Stand-alone chains: Sovereign Ethereum chains, normally fully in charge of their own security, i.e. with their own validator or miner pool. Major examples of such chains are sidechains and different types of enterprise chains. Stand-alone chains offer the highest level of independence and flexibility, with the tradeoff of a normally lower level of decentralization and security. These chains can (i) interact with Ethereum via different types of bridges for transferring assets and/or arbitrary messages or (ii) rely on Ethereum in some way, e.g. for hosting some critical parts of the application logic or for achieving stronger finality and security via periodic checkpoints/commits. Stand-alone chains are often a good fit for (i) enterprises, (ii) projects that do not require the highest level of security and (iii) projects with strong communities, capable of establishing a sufficiently decentralized and secure validator or miner pool.
In this first release, Polygon SDK will support stand-alone chains, and support for various types of secured chains will be added gradually in the future releases. (see Future work section).
Polygon SDK architecture is based on three major design concepts/requirements:
Here is a brief overview of the architecture and major modules/layers.
It all starts at the base networking layer, which utilizes libp2p. We decided to use this technology because it fits into the designing philosophies of Polygon SDK, i.e. it is:
More importantly, it provides a great foundation for some more advanced features that Polygon SDK uses or will use.
Synchronization & Consensus
The separation of the synchronization and consensus protocols allows for modularity and implementation of custom sync and consensus mechanisms — depending on how the client is being run.
Polygon SDK is designed to offer off-the-shelf pluggable consensus algorithms.
The current list of supported consensus algorithms:
Ethereum’s Nakamoto PoW (WIP)
Clique PoA (WIP)
The Blockchain layer is the central layer that coordinates everything in a Polygon SDK based system.
The State inner layer contains state transition logic. It deals with how the state changes when a new block is included.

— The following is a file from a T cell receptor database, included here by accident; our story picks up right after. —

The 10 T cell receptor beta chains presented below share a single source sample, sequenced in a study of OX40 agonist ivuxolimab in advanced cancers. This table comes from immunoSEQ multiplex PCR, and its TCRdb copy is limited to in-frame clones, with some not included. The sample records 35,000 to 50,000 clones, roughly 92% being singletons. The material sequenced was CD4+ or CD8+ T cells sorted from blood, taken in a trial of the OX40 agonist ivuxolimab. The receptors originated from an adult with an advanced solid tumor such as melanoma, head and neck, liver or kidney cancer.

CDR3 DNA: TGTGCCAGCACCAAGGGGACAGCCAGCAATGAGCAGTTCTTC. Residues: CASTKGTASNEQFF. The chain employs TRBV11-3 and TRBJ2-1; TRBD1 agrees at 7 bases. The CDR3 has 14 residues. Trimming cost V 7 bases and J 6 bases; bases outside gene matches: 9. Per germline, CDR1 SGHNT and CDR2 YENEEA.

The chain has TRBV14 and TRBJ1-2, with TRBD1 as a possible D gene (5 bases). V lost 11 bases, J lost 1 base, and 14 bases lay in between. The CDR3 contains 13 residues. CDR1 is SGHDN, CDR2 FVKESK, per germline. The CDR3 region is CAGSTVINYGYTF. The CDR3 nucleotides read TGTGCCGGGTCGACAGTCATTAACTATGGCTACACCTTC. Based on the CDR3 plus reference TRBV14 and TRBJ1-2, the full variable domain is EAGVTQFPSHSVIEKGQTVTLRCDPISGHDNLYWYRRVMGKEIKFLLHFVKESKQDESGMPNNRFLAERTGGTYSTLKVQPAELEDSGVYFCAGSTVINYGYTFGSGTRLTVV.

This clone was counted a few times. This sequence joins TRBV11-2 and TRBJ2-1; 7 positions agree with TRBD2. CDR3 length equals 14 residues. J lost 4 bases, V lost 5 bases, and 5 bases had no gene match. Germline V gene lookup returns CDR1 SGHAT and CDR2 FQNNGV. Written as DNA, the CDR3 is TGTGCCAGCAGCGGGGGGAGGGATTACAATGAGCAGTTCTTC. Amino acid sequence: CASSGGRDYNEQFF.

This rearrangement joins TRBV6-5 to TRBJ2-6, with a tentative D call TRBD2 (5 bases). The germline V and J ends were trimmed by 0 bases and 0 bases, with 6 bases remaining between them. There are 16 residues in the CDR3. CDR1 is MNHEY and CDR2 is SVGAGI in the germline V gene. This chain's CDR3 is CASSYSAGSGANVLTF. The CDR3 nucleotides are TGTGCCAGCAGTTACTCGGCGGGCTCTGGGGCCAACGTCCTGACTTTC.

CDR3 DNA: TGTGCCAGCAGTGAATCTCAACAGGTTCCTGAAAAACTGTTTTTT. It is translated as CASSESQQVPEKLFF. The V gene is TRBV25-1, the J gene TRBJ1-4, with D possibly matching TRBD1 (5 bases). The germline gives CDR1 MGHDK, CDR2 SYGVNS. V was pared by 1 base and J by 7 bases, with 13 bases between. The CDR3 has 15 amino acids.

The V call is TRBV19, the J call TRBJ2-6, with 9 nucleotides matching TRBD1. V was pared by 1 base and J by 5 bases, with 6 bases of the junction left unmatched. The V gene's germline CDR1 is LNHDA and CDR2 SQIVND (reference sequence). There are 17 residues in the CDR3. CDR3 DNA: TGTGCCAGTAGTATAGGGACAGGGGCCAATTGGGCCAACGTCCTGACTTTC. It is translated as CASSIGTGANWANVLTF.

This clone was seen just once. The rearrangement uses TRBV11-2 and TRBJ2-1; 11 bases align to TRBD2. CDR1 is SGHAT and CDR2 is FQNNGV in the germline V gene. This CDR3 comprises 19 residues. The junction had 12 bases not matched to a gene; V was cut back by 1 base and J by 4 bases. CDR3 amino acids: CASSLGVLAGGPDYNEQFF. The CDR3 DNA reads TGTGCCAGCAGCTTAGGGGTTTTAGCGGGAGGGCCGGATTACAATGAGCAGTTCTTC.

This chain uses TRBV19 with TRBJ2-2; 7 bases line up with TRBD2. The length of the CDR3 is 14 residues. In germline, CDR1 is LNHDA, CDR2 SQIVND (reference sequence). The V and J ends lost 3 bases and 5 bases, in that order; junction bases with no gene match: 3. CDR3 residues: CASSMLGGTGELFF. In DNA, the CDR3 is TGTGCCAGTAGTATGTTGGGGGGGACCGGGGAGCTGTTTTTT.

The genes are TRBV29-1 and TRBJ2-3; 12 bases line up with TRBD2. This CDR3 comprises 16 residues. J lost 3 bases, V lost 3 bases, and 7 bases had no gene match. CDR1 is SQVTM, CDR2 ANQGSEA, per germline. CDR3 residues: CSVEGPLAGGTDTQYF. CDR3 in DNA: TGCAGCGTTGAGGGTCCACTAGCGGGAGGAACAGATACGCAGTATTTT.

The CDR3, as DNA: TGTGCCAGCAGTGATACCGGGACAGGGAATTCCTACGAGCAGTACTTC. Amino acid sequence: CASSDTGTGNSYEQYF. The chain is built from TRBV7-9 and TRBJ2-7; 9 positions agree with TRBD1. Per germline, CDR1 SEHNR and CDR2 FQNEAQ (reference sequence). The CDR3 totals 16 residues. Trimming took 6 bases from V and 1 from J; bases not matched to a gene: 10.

The JSON RPC layer is an API layer that dApp developers use to interact with the blockchain.
The TxPool layer represents the transaction pool, and it is closely linked with other modules in the system, as transactions can be added from multiple entry points.
The GRPC layer is vital for operator interactions. Through it, node operators can easily interact with the client, providing an enjoyable UX.
All of these components are covered in more detail in the documentation (see Getting started section).
As stated above, this first release of Polygon SDK supports building stand-alone chains. We are already working on several types of secured chains (aka Layer 2s), and support for these solutions will gradually be added in the future releases via specialized modules.
Additionally, we are planning on introducing additional modules for the aforementioned core architecture components that will offer more flexibility and power to developers. Examples of such modules are:
Finally, Polygon SDK will also support and offer a number of auxiliary solutions and products which will extend Polygon functionalities, improve developer experience and introduce support for specific use cases. Examples of such solutions and products include:
Inter-chain messaging protocols and modules;
Data availability services;
Adaptors for external blockchain networks;
Enterprise modules and products;
Premium products and solutions etc.
On a more abstract level, we are exploring introducing a plugin framework which could enable anyone to build and propose Polygon SDK modules. If done right, this could facilitate community growth, collaboration and significantly speed up the development of the Polygon SDK.
We invite you to try out the Polygon SDK and give us your feedback!